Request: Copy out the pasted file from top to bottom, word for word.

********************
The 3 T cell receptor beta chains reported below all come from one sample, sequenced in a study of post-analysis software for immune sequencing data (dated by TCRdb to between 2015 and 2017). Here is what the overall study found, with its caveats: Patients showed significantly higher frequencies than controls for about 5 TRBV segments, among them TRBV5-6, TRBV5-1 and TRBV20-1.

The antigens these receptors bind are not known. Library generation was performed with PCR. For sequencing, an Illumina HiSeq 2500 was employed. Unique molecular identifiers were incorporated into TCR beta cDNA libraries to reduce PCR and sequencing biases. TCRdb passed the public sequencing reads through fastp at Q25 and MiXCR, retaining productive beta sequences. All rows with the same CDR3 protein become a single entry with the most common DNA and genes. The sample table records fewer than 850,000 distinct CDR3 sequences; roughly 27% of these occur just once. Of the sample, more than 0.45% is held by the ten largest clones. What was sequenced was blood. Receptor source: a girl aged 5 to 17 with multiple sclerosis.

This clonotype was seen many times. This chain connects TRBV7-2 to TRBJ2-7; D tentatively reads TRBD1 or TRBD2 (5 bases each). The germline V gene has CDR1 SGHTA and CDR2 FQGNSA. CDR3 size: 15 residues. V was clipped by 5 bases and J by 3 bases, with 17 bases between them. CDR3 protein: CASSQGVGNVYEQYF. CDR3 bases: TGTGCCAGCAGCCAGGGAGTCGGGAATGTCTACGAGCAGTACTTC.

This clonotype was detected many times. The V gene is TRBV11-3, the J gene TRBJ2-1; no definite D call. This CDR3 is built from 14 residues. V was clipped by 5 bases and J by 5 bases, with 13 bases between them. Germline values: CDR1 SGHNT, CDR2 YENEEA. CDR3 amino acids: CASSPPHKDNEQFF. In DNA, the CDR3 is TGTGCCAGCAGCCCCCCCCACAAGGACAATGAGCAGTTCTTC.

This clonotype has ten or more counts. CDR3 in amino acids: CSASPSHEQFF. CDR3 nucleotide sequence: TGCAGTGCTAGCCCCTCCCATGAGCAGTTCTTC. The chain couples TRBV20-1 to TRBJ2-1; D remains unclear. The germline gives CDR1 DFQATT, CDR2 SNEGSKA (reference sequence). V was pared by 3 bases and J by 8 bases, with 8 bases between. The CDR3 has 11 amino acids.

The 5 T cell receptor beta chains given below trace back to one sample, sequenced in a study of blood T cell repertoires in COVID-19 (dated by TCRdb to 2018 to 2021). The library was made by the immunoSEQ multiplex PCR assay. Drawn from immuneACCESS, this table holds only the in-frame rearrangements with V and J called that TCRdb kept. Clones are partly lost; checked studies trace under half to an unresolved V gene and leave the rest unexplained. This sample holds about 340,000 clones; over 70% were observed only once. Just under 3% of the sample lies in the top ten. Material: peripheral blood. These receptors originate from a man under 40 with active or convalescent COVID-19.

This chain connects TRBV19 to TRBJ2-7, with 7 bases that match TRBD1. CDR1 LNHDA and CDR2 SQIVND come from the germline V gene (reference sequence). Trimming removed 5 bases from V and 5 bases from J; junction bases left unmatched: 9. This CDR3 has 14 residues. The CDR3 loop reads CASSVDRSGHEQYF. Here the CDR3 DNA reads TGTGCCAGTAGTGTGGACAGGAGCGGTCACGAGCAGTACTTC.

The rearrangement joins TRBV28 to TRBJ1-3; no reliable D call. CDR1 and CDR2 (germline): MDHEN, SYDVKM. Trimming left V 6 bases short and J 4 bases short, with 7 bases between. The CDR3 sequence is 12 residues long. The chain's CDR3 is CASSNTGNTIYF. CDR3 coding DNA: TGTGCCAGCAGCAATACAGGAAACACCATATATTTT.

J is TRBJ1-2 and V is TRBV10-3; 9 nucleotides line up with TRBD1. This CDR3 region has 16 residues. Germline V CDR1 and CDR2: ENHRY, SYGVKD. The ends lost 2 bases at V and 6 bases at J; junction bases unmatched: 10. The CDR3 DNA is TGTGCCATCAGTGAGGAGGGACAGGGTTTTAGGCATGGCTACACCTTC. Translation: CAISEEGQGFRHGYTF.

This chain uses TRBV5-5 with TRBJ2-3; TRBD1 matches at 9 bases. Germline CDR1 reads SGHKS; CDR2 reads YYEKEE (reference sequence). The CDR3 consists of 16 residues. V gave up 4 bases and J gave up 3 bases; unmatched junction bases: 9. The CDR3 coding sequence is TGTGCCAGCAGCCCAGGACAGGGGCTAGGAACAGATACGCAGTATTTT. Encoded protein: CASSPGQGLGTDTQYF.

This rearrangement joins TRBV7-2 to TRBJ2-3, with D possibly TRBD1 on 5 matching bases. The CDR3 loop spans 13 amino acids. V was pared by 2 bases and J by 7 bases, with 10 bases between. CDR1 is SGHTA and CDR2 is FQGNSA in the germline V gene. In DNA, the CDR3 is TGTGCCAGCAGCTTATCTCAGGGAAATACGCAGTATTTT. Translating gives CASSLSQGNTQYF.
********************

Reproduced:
The 3 T cell receptor beta chains reported below all come from one sample, sequenced in a study of post-analysis software for immune sequencing data (dated by TCRdb to between 2015 and 2017). Here is what the overall study found, with its caveats: Patients showed significantly higher frequencies than controls for about 5 TRBV segments, among them TRBV5-6, TRBV5-1 and TRBV20-1.

The antigens these receptors bind are not known. Library generation was performed with PCR. For sequencing, an Illumina HiSeq 2500 was employed. Unique molecular identifiers were incorporated into TCR beta cDNA libraries to reduce PCR and sequencing biases. TCRdb passed the public sequencing reads through fastp at Q25 and MiXCR, retaining productive beta sequences. All rows with the same CDR3 protein become a single entry with the most common DNA and genes. The sample table records fewer than 850,000 distinct CDR3 sequences; roughly 27% of these occur just once. Of the sample, more than 0.45% is held by the ten largest clones. What was sequenced was blood. Receptor source: a girl aged 5 to 17 with multiple sclerosis.

This clonotype was seen many times. This chain connects TRBV7-2 to TRBJ2-7; D tentatively reads TRBD1 or TRBD2 (5 bases each). The germline V gene has CDR1 SGHTA and CDR2 FQGNSA. CDR3 size: 15 residues. V was clipped by 5 bases and J by 3 bases, with 17 bases between them. CDR3 protein: CASSQGVGNVYEQYF. CDR3 bases: TGTGCCAGCAGCCAGGGAGTCGGGAATGTCTACGAGCAGTACTTC.

This clonotype was detected many times. The V gene is TRBV11-3, the J gene TRBJ2-1; no definite D call. This CDR3 is built from 14 residues. V was clipped by 5 bases and J by 5 bases, with 13 bases between them. Germline values: CDR1 SGHNT, CDR2 YENEEA. CDR3 amino acids: CASSPPHKDNEQFF. In DNA, the CDR3 is TGTGCCAGCAGCCCCCCCCACAAGGACAATGAGCAGTTCTTC.

This clonotype has ten or more counts. CDR3 in amino acids: CSASPSHEQFF. CDR3 nucleotide sequence: TGCAGTGCTAGCCCCTCCCATGAGCAGTTCTTC. The chain couples TRBV20-1 to TRBJ2-1; D remains unclear. The germline gives CDR1 DFQATT, CDR2 SNEGSKA (reference sequence). V was pared by 3 bases and J by 8 bases, with 8 bases between. The CDR3 has 11 amino acids.

The 5 T cell receptor beta chains given below trace back to one sample, sequenced in a study of blood T cell repertoires in COVID-19 (dated by TCRdb to 2018 to 2021). The library was made by the immunoSEQ multiplex PCR assay. Drawn from immuneACCESS, this table holds only the in-frame rearrangements with V and J called that TCRdb kept. Clones are partly lost; checked studies trace under half to an unresolved V gene and leave the rest unexplained. This sample holds about 340,000 clones; over 70% were observed only once. Just under 3% of the sample lies in the top ten. Material: peripheral blood. These receptors originate from a man under 40 with active or convalescent COVID-19.

This chain connects TRBV19 to TRBJ2-7, with 7 bases that match TRBD1. CDR1 LNHDA and CDR2 SQIVND come from the germline V gene (reference sequence). Trimming removed 5 bases from V and 5 bases from J; junction bases left unmatched: 9. This CDR3 has 14 residues. The CDR3 loop reads CASSVDRSGHEQYF. Here the CDR3 DNA reads TGTGCCAGTAGTGTGGACAGGAGCGGTCACGAGCAGTACTTC.

The rearrangement joins TRBV28 to TRBJ1-3; no reliable D call. CDR1 and CDR2 (germline): MDHEN, SYDVKM. Trimming left V 6 bases short and J 4 bases short, with 7 bases between. The CDR3 sequence is 12 residues long. The chain's CDR3 is CASSNTGNTIYF. CDR3 coding DNA: TGTGCCAGCAGCAATACAGGAAACACCATATATTTT.

J is TRBJ1-2 and V is TRBV10-3; 9 nucleotides line up with TRBD1. This CDR3 region has 16 residues. Germline V CDR1 and CDR2: ENHRY, SYGVKD. The ends lost 2 bases at V and 6 bases at J; junction bases unmatched: 10. The CDR3 DNA is TGTGCCATCAGTGAGGAGGGACAGGGTTTTAGGCATGGCTACACCTTC. Translation: CAISEEGQGFRHGYTF.

This chain uses TRBV5-5 with TRBJ2-3; TRBD1 matches at 9 bases. Germline CDR1 reads SGHKS; CDR2 reads YYEKEE (reference sequence). The CDR3 consists of 16 residues. V gave up 4 bases and J gave up 3 bases; unmatched junction bases: 9. The CDR3 coding sequence is TGTGCCAGCAGCCCAGGACAGGGGCTAGGAACAGATACGCAGTATTTT. Encoded protein: CASSPGQGLGTDTQYF.

This rearrangement joins TRBV7-2 to TRBJ2-3, with D possibly TRBD1 on 5 matching bases. The CDR3 loop spans 13 amino acids. V was pared by 2 bases and J by 7 bases, with 10 bases between. CDR1 is SGHTA and CDR2 is FQGNSA in the germline V gene. In DNA, the CDR3 is TGTGCCAGCAGCTTATCTCAGGGAAATACGCAGTATTTT. Translating gives CASSLSQGNTQYF.